The main reason junk silver has no collectors value is the fact that it's in poor condition. Either it's worn down, it's heavily scratched, or its details have been blurred out. Coin collectors, the world over, collect coins based on their quality or their grade. The higher the grade of a particular coin, the higher its collectors value. High-grade coins are coins that have really clear lines. High-grade coins are coins that have a lot of detail. In other words, these coins are in mint condition. Mint condition means that they look exactly the way they looked when they got created by the mint that issued them. This is what it means to have a coin that is in mint condition. Unfortunately, junk silver coins are far from mint condition. In fact, they are either scuffed up, scratched, tarnished, or even have pieces cut out of them. These coins have no collectors value because they are in such a bad shape. Their only value is in the metal that they contain.

[Read More: 4 Kinds of Silver You Need to Consider]

Junk Silver Metal Value

The United States government has historically made silver coins that contain anywhere from thirty-five percent to ninety percent silver content. This is the historical range of the silver content put by the US government in their silver coins. Of course, as the years go by, the amount of silver in the coins decreased with time. There was a point in time that not only did the silver coins have ninety percent silver in them, gold coins have ninety percent gold as well. That's how rich the United States used to be. Not anymore. Since 1933, the US no longer issues gold coins. Since 1964, the United States no longer issues silver coins. Now, when you look at the US dollar or US coin, it just says legal tender. In other words, it has value because the US government can borrow money to give value to that money that you are holding. In a way, it's some sort of giant financial ponzi scheme. This should not be surprising to anybody who is paying attention to inflation. Thanks to the fact that there is really nothing of value holding up or guaranteeing the paper money or current metal coins we use, the value of this currency decreases with time. This is called inflation. The more money the US government prints, the lower the value of the existing money in circulation. Eventually, it would take a huge amount of money to buy the same stuff that that money was able to buy twenty, thirty years ago. That's how bad inflation is. This results in the price of silver increasing over time as it isn't affected by inflation the same way stocks and bonds may be. Junk silver can only protect you from inflation because of the fact that it contains thirty-five percent to ninety percent silver content.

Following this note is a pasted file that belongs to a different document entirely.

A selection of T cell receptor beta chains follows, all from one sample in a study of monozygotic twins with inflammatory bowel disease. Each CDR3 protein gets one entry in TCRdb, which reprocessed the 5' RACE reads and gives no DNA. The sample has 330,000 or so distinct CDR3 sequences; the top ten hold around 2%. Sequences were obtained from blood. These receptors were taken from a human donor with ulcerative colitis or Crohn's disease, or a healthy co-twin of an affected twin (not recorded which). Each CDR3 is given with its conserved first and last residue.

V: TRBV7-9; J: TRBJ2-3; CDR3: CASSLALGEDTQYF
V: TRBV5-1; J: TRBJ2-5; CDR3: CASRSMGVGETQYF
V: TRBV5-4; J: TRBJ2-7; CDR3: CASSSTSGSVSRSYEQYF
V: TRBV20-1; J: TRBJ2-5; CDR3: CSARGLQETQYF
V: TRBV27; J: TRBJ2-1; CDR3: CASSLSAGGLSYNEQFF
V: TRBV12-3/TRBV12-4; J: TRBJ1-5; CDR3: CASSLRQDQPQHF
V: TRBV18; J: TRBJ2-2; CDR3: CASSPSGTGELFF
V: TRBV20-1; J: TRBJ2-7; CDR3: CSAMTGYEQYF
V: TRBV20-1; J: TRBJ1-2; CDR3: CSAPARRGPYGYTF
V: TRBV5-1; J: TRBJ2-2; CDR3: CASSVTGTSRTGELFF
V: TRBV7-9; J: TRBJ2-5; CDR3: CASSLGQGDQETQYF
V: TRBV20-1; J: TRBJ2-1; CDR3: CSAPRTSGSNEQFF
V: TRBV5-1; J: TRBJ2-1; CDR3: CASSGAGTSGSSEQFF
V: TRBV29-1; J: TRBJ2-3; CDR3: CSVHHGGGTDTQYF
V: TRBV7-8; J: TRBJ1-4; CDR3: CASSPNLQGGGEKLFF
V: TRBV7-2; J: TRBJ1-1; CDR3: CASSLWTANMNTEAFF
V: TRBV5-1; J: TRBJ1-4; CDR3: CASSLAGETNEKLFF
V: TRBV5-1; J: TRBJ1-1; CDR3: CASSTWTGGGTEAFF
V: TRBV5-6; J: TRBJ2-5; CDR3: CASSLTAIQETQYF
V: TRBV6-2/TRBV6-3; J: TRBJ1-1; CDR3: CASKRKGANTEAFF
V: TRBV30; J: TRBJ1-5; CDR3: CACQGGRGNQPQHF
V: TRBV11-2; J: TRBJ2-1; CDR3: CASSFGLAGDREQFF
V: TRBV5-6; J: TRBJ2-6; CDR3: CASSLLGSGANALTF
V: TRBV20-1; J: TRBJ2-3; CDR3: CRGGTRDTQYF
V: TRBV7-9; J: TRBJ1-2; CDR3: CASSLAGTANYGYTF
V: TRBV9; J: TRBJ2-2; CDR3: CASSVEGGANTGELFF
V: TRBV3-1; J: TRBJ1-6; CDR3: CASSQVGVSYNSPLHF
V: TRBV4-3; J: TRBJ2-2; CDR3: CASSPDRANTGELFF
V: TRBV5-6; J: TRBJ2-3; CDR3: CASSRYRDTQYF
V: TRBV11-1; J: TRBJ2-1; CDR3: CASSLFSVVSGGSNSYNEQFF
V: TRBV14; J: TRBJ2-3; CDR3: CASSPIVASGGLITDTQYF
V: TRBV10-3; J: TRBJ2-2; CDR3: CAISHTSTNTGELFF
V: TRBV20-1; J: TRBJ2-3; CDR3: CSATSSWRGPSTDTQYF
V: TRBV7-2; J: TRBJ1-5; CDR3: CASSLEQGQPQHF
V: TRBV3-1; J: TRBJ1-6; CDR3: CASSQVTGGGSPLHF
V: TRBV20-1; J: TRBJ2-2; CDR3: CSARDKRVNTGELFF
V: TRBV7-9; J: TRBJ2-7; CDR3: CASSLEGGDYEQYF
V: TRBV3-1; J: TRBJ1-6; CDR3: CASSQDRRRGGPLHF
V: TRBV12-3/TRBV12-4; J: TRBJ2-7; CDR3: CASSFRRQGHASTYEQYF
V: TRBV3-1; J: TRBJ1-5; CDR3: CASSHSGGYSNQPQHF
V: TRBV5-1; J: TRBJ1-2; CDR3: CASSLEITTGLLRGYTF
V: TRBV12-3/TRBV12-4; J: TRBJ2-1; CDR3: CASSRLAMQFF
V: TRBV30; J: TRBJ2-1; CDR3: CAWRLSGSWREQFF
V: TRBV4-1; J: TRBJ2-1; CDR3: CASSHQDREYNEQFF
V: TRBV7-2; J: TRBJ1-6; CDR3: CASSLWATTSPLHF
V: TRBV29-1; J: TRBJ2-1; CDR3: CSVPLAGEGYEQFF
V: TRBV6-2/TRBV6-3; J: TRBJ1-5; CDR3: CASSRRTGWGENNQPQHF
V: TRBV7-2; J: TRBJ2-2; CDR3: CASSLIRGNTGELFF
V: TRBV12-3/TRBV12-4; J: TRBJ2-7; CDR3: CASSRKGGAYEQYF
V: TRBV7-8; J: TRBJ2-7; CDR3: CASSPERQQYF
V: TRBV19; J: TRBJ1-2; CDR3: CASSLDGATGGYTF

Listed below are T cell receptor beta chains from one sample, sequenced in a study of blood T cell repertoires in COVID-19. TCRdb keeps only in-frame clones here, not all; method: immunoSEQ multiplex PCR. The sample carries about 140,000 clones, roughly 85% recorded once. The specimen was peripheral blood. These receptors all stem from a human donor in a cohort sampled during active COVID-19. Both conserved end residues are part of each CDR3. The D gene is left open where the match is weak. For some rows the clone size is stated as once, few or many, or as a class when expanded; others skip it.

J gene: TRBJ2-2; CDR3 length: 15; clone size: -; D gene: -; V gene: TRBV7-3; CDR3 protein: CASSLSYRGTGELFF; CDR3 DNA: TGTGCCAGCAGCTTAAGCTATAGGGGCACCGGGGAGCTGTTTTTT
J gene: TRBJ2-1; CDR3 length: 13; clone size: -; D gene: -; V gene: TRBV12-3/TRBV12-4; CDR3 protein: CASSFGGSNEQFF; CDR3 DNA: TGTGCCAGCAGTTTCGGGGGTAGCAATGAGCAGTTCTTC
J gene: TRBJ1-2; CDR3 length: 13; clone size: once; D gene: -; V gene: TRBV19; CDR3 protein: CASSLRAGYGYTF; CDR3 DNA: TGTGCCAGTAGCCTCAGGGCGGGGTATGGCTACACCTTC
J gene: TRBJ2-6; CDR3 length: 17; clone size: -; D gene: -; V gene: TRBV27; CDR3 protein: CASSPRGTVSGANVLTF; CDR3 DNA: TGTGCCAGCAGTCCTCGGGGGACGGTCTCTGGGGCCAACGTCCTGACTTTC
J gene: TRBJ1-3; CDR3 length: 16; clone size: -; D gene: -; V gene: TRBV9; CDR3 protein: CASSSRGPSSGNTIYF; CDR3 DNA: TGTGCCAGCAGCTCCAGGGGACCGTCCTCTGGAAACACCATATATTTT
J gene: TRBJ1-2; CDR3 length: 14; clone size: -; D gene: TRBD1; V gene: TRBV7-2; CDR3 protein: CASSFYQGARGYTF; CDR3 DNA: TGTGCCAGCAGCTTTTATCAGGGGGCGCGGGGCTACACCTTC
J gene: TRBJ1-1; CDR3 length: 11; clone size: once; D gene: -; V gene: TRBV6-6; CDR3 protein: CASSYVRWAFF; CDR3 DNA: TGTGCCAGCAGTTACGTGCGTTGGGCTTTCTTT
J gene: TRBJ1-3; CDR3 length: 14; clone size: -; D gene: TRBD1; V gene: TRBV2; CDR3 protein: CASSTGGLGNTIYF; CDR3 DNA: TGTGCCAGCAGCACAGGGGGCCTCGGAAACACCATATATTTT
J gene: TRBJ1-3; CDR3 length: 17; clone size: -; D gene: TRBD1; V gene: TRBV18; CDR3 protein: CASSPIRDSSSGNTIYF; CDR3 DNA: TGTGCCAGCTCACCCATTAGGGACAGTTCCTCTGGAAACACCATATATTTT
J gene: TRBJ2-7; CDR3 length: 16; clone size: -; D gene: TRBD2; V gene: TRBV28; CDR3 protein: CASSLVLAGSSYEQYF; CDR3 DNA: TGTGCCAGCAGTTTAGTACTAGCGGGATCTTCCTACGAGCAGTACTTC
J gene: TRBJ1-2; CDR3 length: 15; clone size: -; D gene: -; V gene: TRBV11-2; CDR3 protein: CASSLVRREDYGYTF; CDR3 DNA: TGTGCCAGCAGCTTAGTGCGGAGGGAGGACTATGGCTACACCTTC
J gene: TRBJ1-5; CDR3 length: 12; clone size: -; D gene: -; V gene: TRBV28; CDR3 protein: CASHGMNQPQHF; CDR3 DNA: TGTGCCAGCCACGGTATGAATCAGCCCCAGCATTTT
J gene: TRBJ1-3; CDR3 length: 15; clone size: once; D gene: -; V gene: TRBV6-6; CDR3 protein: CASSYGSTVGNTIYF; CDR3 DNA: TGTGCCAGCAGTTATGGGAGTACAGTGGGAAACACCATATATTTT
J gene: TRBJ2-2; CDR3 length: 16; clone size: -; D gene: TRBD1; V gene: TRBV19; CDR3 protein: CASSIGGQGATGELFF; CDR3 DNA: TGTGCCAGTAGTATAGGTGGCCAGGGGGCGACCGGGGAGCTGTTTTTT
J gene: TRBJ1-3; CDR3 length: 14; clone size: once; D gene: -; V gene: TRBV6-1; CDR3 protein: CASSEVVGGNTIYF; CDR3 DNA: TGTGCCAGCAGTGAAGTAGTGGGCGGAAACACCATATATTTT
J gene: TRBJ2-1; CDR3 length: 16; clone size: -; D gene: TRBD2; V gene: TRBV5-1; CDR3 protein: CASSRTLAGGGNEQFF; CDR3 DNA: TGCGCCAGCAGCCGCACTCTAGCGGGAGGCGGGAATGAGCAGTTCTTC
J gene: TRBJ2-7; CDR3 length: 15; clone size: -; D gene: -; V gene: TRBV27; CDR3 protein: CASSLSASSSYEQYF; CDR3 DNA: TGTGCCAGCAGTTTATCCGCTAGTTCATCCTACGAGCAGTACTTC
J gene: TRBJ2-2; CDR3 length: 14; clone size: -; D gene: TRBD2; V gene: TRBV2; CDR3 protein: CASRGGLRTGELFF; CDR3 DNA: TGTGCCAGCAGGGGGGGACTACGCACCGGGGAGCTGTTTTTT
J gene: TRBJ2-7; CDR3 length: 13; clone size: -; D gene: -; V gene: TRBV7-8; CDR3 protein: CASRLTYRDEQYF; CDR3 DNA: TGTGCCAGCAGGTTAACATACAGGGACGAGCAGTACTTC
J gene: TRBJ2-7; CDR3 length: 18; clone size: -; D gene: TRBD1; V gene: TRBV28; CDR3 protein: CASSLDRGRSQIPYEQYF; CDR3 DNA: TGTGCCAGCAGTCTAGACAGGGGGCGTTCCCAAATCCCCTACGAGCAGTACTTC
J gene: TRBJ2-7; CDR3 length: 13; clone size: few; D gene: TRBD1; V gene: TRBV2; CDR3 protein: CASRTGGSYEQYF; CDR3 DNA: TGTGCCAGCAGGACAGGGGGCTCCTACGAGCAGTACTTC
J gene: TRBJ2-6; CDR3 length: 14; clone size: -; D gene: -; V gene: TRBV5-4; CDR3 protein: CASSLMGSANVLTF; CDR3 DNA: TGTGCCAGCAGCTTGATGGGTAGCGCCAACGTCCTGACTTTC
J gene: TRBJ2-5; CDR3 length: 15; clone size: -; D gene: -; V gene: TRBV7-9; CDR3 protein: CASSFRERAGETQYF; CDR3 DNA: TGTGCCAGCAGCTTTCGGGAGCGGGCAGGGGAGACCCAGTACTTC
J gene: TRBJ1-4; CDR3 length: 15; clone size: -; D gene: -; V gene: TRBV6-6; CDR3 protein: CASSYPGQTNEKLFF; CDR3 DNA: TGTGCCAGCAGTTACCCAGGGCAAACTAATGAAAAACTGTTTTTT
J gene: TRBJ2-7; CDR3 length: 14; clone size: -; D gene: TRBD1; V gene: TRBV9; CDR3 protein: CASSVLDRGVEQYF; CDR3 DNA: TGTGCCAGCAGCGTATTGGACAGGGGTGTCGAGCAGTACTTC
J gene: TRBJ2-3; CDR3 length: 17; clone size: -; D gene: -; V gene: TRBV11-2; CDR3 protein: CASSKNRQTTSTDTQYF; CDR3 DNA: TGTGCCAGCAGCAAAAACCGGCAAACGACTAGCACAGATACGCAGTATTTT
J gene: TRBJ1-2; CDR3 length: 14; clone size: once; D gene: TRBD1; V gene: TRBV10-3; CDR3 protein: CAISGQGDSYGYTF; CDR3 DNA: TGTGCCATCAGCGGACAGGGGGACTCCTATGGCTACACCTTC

What Constitutes Junk Silver

If your silver coins that you got from all your relatives or your home or garage sales are graded fair or lower, you have junk silver. In other words, the only value you would get from that silver collection is to have it melted down, and you go to a metals dealer with that chunk of a pure silver in your hand. Otherwise, you''re not going to get much value from your junk silver. Junk silver is still junk.